Han brilliantly, often quite beautifully, fleshes out the intersections between the existential and the economic, tending to various credit instruments as well as to historical shifts in the political imaginary that is recurrently framed by the logic of debt. And yet, Han’s subtle writing suggests a hesitance to theorize the kinds of bodies and subjects that she writes into the text. At times, Han tends to read her interlocutors’ hidden or unconscious motivations and inner thoughts or to interpret, symbolically or psychologically, their dreams, both of which tendencies leave this reader somewhat skeptical, not least because she does not articulate the conceptual grounds from which she issues claims to such privileged access and interpretation. While she is most vocal when it comes to disavowning certain biomedical models (e.g. antidepressant effects p.206) or commonsensical assumptions about economic, governmental, or medical subjects, she is mostly silent about the carnal realities, experiential processes, and affective events that make up the lived, embodied existence. Again, her ethnographic mastery lets the complex material realities and inter-subjective processes emerge from the text, suggesting a number of theoretical readings that Han herself may not be interested in venturing: the local medical complaints suggest quite a literal contiguity between bodies, economic forms or existential misfortune (see especially pp. 30, 125, 206-7); local remedies and practices paint physical and metaphysical domains that are unfamiliar to the ideal-typical biomedical or secular reason (soul 185; animo, spirit/energy 207-8; name potencies 103); multiplicity of therapeutic strategies and agents that La Pincoya residents mobilize suggest ontological fluidity while the prevalence of psycho-pharmaceuticals and global mental health categories point to the power inequality and epistemological colonization that expands beyond the reach of the public-private health clinics; and, finally, the medical alternatives that social workers and psychologists working with the public health outreach programs themselves invent or incorporate (from incense cleansing to Jungian categories to reincarnation pp.178; 185-193), call for some reflection on the more general form and terrain of biomedical knowledge in contemporary Chile.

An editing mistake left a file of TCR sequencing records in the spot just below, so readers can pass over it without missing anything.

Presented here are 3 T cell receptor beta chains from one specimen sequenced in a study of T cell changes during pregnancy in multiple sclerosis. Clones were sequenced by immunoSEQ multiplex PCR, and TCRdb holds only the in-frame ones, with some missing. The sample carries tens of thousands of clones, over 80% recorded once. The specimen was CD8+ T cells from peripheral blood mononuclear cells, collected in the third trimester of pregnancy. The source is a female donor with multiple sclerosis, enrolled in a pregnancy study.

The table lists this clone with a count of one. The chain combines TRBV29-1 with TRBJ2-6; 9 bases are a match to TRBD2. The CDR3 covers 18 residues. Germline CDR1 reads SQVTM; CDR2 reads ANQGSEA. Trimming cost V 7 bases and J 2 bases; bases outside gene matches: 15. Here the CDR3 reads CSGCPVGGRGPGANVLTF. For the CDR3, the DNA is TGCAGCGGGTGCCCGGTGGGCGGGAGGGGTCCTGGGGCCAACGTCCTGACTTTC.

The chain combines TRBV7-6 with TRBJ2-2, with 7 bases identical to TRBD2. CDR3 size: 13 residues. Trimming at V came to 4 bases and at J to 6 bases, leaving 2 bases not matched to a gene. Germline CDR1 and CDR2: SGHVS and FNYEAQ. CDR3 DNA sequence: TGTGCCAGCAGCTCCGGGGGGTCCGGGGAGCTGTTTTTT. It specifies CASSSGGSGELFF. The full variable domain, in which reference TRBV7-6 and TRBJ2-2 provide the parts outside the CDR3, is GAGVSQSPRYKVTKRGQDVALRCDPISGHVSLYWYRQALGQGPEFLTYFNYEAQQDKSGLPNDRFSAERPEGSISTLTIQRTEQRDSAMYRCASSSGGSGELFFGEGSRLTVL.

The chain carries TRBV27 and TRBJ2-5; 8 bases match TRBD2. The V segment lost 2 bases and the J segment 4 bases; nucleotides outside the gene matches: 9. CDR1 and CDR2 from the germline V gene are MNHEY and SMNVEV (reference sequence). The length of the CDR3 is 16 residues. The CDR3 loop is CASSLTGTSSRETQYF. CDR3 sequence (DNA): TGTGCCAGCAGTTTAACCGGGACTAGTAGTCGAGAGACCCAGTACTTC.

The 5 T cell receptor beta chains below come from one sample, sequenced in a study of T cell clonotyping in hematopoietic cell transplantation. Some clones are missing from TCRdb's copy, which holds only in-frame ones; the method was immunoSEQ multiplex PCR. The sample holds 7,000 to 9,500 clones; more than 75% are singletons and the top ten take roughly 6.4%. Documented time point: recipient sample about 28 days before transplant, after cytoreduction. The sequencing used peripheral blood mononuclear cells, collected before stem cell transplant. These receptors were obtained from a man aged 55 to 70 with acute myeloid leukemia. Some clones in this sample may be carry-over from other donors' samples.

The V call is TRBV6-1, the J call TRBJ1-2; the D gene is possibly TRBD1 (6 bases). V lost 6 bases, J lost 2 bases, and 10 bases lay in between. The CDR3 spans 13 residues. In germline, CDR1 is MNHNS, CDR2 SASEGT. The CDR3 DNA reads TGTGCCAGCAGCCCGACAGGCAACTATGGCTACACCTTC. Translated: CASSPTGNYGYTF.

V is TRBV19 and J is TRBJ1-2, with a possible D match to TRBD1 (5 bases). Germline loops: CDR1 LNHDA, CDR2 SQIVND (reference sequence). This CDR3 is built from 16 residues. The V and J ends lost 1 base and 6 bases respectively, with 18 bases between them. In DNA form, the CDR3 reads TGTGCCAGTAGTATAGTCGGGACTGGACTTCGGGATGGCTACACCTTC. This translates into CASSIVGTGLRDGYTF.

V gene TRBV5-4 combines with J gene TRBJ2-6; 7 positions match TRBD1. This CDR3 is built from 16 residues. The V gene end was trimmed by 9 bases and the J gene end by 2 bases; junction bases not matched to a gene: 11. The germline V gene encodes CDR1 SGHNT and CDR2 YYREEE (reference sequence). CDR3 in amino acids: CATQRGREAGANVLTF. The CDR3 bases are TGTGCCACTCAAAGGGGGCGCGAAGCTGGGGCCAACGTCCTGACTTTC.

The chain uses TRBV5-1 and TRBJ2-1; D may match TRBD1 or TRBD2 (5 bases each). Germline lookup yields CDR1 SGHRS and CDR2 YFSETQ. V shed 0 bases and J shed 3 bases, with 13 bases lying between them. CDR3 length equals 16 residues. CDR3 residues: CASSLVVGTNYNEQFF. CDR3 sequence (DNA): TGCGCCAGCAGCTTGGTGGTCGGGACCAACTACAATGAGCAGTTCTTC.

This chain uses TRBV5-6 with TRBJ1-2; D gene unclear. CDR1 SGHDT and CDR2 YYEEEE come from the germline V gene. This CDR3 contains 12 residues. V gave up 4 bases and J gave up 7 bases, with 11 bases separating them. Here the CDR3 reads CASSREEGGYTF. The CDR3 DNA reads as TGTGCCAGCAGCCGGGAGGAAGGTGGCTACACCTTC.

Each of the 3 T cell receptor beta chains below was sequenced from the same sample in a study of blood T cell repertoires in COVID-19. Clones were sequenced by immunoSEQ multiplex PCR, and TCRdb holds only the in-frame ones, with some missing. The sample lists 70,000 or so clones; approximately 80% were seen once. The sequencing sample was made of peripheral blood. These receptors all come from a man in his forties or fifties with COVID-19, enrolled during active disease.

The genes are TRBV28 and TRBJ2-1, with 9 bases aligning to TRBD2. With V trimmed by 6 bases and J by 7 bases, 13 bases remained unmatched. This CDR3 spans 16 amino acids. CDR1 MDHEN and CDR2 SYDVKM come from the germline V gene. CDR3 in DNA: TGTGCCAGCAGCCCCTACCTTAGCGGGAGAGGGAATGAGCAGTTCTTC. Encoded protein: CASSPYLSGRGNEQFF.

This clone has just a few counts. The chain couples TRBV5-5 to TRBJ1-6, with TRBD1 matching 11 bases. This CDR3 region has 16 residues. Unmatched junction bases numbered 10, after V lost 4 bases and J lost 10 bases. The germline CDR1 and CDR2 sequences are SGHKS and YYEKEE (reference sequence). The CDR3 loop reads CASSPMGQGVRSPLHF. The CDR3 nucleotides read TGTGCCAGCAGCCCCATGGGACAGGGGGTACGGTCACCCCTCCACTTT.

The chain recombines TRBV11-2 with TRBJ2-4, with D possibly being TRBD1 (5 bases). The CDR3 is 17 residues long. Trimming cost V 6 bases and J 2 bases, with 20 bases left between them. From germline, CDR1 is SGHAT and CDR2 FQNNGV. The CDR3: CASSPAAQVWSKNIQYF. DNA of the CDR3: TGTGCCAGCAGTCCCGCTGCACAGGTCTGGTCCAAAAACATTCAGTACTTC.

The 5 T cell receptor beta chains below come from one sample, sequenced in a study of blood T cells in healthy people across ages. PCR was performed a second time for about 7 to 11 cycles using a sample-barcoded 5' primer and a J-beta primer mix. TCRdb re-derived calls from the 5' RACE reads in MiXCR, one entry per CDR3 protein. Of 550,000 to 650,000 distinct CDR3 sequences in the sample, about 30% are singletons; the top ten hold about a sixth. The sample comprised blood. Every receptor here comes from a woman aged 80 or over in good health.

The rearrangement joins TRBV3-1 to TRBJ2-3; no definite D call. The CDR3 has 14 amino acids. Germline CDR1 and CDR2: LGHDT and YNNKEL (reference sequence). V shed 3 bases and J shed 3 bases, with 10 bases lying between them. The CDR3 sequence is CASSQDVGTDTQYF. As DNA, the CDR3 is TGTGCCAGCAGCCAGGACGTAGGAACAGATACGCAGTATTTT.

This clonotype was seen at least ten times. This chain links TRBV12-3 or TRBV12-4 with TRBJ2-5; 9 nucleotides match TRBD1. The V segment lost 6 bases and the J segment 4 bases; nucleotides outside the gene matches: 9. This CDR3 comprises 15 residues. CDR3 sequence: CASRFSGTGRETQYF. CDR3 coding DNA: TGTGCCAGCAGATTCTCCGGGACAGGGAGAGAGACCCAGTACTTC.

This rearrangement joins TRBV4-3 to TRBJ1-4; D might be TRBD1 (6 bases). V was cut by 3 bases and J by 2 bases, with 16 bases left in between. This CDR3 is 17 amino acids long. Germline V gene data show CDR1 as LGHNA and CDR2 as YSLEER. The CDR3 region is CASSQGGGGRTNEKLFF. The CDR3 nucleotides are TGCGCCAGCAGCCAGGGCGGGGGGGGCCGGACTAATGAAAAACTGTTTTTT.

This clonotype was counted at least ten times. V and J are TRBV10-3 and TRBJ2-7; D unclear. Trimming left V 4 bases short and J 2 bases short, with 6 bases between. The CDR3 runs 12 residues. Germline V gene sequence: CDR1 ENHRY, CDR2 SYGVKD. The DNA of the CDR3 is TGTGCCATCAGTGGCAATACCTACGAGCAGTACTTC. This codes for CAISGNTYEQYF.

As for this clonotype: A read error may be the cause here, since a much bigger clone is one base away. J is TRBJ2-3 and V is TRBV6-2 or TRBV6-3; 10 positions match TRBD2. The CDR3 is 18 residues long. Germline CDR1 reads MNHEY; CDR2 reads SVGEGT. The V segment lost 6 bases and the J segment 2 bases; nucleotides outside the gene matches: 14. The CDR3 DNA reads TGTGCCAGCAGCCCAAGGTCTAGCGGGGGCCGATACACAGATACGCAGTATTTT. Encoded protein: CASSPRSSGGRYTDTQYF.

Life in Debt offers a very fine, politically-minded account of indebted existence. Han’s historically and biographically specific text raises stakes of the debate on moral economies of credit by offering intricate, memorable ethnographic detail about the embodied temporalities and relationalities of the under-employed, overworked urban population. This book has much to contribute to the global scholarship on debt, beyond the Chilean and Latin American context.


Larisa Jasarevic is a Senior Lecturer in the International Studies Program at the University of Chicago with a history of research interests in body, medicine, and economies of gift and debt. Her book manuscript on health and wealth in postsocialist, postconflict Bosnia is currently under review. Her new research project turns ethnographic attention to an archaeological and spiritual site in central Bosnia, where a local scientific project energetically gathers transnational community in an ongoing experiment with methods and values of knowledge production.